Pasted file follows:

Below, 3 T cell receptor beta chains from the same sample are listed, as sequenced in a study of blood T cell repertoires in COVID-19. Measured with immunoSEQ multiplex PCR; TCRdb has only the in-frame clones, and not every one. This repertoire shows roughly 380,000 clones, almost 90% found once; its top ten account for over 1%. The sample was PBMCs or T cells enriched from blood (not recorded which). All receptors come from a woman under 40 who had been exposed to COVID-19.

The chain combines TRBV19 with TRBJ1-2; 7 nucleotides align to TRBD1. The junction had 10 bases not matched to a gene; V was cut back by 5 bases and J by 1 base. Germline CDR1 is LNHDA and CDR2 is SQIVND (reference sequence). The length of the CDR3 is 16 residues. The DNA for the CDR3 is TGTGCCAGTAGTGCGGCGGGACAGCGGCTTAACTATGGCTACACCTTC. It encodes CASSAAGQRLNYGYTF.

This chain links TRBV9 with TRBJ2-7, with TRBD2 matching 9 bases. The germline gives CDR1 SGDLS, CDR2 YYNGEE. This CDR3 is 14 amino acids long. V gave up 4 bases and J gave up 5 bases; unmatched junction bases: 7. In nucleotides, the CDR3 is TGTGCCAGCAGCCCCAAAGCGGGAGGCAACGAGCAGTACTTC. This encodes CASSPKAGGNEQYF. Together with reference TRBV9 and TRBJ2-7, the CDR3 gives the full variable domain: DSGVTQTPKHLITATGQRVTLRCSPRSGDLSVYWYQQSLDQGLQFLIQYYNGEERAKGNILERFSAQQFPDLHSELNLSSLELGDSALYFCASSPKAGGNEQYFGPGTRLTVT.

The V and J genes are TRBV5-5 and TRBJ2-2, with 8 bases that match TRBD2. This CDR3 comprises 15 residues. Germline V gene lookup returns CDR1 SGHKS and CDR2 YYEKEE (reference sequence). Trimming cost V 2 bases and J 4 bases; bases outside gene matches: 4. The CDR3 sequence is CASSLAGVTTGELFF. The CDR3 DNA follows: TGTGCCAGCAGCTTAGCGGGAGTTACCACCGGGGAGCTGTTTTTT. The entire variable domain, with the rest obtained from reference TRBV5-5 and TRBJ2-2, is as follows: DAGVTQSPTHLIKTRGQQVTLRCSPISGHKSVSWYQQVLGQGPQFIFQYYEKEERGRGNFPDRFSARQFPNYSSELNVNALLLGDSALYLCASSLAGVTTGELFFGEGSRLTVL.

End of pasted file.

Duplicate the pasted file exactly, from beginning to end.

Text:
Below, 3 T cell receptor beta chains from the same sample are listed, as sequenced in a study of blood T cell repertoires in COVID-19. Measured with immunoSEQ multiplex PCR; TCRdb has only the in-frame clones, and not every one. This repertoire shows roughly 380,000 clones, almost 90% found once; its top ten account for over 1%. The sample was PBMCs or T cells enriched from blood (not recorded which). All receptors come from a woman under 40 who had been exposed to COVID-19.

The chain combines TRBV19 with TRBJ1-2; 7 nucleotides align to TRBD1. The junction had 10 bases not matched to a gene; V was cut back by 5 bases and J by 1 base. Germline CDR1 is LNHDA and CDR2 is SQIVND (reference sequence). The length of the CDR3 is 16 residues. The DNA for the CDR3 is TGTGCCAGTAGTGCGGCGGGACAGCGGCTTAACTATGGCTACACCTTC. It encodes CASSAAGQRLNYGYTF.

This chain links TRBV9 with TRBJ2-7, with TRBD2 matching 9 bases. The germline gives CDR1 SGDLS, CDR2 YYNGEE. This CDR3 is 14 amino acids long. V gave up 4 bases and J gave up 5 bases; unmatched junction bases: 7. In nucleotides, the CDR3 is TGTGCCAGCAGCCCCAAAGCGGGAGGCAACGAGCAGTACTTC. This encodes CASSPKAGGNEQYF. Together with reference TRBV9 and TRBJ2-7, the CDR3 gives the full variable domain: DSGVTQTPKHLITATGQRVTLRCSPRSGDLSVYWYQQSLDQGLQFLIQYYNGEERAKGNILERFSAQQFPDLHSELNLSSLELGDSALYFCASSPKAGGNEQYFGPGTRLTVT.

The V and J genes are TRBV5-5 and TRBJ2-2, with 8 bases that match TRBD2. This CDR3 comprises 15 residues. Germline V gene lookup returns CDR1 SGHKS and CDR2 YYEKEE (reference sequence). Trimming cost V 2 bases and J 4 bases; bases outside gene matches: 4. The CDR3 sequence is CASSLAGVTTGELFF. The CDR3 DNA follows: TGTGCCAGCAGCTTAGCGGGAGTTACCACCGGGGAGCTGTTTTTT. The entire variable domain, with the rest obtained from reference TRBV5-5 and TRBJ2-2, is as follows: DAGVTQSPTHLIKTRGQQVTLRCSPISGHKSVSWYQQVLGQGPQFIFQYYEKEERGRGNFPDRFSARQFPNYSSELNVNALLLGDSALYLCASSLAGVTTGELFFGEGSRLTVL.